My work examines the porous boundaries between humans, nature, and technology and projects a future in which the divisions erode. My current project, GLITCH (eye in the sky) is a series of paintings, drawings, and installations that find their source material in digital landscapes. The work begins with screen grabs taken from Google Earth. I move through the program like a cyborg, genderless, bodyless, instrumentalizing the drone’s eye, looking for glitches. Glitches are precious to me - they are the moments that surveillance fails, and I invest them with the power and potential to be anything. In this liminal space, we are not fixed by the computer eye.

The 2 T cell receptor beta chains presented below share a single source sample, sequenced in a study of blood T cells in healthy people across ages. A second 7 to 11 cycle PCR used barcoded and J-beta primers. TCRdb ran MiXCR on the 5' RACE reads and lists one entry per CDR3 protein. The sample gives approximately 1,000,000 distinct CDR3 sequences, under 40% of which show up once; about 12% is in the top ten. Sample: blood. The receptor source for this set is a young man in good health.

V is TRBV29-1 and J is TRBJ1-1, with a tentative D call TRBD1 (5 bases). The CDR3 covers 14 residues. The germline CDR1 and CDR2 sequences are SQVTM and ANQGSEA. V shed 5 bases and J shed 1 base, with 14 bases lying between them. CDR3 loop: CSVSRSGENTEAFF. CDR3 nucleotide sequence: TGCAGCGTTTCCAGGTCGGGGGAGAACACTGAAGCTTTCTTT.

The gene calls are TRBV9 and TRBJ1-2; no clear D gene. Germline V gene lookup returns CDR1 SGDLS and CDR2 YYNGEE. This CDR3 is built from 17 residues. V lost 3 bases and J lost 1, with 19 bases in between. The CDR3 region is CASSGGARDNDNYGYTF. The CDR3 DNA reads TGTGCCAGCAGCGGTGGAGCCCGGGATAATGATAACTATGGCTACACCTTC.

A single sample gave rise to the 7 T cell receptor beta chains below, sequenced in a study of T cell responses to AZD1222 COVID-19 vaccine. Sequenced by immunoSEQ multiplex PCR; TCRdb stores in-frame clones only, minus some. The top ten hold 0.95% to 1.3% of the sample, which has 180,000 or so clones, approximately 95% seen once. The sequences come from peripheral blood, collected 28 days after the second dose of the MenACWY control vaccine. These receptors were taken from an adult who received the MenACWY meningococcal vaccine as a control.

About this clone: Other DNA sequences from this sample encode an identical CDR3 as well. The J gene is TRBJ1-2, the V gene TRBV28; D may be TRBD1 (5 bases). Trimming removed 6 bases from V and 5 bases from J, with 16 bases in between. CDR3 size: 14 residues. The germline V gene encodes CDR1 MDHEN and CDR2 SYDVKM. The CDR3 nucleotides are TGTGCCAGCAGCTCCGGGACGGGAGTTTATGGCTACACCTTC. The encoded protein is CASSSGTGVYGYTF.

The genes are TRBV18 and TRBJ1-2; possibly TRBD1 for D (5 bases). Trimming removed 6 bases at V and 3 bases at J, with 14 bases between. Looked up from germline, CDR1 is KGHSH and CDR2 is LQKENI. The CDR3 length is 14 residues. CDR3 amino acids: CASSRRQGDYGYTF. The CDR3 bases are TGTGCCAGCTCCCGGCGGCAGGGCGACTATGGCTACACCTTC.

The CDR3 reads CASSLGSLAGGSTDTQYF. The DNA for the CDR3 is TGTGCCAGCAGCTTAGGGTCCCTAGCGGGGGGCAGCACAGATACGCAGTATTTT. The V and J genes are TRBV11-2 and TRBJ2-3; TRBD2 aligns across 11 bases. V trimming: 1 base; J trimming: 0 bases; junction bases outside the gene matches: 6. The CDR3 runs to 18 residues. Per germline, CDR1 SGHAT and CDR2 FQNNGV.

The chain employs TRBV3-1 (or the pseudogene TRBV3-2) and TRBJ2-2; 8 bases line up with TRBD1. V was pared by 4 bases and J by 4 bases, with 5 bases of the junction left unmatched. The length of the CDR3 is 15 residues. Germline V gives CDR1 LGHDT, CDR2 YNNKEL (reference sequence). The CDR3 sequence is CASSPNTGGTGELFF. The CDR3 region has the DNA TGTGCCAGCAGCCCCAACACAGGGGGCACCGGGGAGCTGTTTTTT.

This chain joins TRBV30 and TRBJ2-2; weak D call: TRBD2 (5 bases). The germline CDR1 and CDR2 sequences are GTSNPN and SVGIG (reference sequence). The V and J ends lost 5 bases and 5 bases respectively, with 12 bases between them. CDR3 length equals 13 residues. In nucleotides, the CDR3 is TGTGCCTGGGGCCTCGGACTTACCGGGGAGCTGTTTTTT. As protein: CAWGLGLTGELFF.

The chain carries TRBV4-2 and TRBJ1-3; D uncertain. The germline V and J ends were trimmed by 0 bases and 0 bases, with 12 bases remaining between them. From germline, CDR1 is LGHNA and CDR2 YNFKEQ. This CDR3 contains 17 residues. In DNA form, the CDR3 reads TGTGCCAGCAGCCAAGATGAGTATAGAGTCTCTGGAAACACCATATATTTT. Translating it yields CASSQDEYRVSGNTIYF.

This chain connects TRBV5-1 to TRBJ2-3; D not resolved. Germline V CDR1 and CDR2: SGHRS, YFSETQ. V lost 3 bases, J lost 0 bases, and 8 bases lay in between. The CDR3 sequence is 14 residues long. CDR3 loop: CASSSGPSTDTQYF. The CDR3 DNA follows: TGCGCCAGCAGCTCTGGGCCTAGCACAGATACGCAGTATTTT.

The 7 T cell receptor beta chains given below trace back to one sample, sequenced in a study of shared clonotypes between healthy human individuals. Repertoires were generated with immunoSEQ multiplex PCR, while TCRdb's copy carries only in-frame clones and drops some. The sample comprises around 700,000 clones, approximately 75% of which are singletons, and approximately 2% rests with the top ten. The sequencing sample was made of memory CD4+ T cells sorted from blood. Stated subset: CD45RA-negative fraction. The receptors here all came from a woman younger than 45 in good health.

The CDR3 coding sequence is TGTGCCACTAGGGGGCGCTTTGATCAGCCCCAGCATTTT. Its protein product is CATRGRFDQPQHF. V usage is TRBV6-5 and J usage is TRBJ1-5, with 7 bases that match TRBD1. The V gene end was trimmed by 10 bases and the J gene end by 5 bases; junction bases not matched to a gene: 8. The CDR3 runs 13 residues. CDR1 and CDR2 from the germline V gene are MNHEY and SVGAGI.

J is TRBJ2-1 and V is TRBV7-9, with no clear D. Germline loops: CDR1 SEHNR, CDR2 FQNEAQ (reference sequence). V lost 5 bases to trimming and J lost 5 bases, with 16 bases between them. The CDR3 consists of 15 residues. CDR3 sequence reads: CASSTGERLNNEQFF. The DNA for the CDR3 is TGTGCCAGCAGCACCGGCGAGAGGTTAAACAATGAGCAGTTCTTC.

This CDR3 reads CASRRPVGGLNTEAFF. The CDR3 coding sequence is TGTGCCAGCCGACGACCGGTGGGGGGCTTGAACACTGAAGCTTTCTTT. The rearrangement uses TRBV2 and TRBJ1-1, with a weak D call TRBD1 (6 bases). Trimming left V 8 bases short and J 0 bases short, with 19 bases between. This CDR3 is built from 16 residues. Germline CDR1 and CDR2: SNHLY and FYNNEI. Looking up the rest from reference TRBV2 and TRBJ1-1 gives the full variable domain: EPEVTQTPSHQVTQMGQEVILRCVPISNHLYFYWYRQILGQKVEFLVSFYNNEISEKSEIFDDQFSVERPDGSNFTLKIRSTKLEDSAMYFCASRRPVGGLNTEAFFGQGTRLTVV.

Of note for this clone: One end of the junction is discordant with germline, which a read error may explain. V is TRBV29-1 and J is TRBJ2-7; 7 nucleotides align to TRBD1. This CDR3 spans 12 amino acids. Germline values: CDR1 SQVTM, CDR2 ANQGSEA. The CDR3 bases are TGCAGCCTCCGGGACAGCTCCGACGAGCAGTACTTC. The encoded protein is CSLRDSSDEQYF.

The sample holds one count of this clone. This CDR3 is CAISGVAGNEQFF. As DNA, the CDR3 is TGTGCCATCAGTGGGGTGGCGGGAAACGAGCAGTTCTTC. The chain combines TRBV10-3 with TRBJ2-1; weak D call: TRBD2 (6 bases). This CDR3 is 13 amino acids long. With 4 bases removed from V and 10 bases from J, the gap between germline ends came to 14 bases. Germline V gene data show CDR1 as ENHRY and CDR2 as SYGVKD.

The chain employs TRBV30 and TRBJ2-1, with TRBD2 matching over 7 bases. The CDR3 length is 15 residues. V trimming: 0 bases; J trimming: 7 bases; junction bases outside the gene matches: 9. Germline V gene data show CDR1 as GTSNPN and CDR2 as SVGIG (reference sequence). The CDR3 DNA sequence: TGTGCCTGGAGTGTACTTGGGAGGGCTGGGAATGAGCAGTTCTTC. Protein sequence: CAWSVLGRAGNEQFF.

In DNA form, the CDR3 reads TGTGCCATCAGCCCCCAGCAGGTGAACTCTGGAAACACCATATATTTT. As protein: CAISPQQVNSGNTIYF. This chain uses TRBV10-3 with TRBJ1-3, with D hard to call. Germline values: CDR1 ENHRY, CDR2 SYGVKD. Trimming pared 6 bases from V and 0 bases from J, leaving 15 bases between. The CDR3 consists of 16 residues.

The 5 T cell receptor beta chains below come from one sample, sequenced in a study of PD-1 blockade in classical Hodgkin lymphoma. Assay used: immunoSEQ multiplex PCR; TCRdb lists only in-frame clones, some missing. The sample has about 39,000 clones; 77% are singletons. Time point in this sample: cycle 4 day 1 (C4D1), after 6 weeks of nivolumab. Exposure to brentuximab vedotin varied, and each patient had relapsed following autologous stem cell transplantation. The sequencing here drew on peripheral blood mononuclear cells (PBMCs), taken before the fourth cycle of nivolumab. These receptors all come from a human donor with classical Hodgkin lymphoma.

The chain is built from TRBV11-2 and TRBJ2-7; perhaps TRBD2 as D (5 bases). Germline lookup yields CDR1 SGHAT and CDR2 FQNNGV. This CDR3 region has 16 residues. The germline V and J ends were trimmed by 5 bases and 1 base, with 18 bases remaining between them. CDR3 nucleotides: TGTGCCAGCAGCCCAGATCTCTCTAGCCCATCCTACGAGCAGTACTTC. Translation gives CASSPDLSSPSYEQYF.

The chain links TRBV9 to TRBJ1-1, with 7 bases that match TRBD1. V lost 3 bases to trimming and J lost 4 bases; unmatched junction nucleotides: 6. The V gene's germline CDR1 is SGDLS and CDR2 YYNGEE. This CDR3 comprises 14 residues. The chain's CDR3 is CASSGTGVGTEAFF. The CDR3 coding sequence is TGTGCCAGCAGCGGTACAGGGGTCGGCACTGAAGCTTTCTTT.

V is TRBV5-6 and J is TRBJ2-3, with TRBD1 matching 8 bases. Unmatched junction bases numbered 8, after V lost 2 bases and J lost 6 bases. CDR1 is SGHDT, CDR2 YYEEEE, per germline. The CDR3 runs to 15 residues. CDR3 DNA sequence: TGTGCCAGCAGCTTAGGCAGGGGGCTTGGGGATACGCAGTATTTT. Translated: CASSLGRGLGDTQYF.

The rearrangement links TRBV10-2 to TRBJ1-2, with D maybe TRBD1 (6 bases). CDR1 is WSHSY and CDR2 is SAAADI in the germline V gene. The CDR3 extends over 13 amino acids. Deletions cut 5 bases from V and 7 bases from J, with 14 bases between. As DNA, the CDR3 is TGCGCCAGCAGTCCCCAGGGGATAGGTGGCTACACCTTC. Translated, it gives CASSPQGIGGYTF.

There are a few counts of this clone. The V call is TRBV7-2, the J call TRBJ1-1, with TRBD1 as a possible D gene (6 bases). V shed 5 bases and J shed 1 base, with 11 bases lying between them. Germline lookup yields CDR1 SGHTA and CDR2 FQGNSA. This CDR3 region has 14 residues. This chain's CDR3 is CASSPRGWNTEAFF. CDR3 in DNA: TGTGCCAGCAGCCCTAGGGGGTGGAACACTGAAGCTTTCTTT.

Over the years I have learned how to trick the program to let me inside of spaces that are not mapped, specifically within skyscrapers. Swiping myself inside, I watch the concrete coldness of New York explode into gradients, architectural lines, and seemingly random color. What were once errors in the program become new landscapes that exist in a new dimension, which I then render faithfully in paint or pencil. I think of this as plein air painting in digital space, a kind of observational abstraction. I study these images intensely, zooming in and out to capture every detail, and feel as though my intense attention invests these images with physicality, forcing them to exist in the real world. In my application of paint, I juxtapose soft, smooth strokes with hard, taped lines, evoking both the freedom, expansiveness, and boundaries of digital space. I want the viewer to lose themselves in open spaces, then crash into a wall. By digitally sneaking inside skyscrapers and transforming them into new worlds, I enact an ephemeral fantasy in which we can steal back power from the machines - both literal and structural - that rule our lives.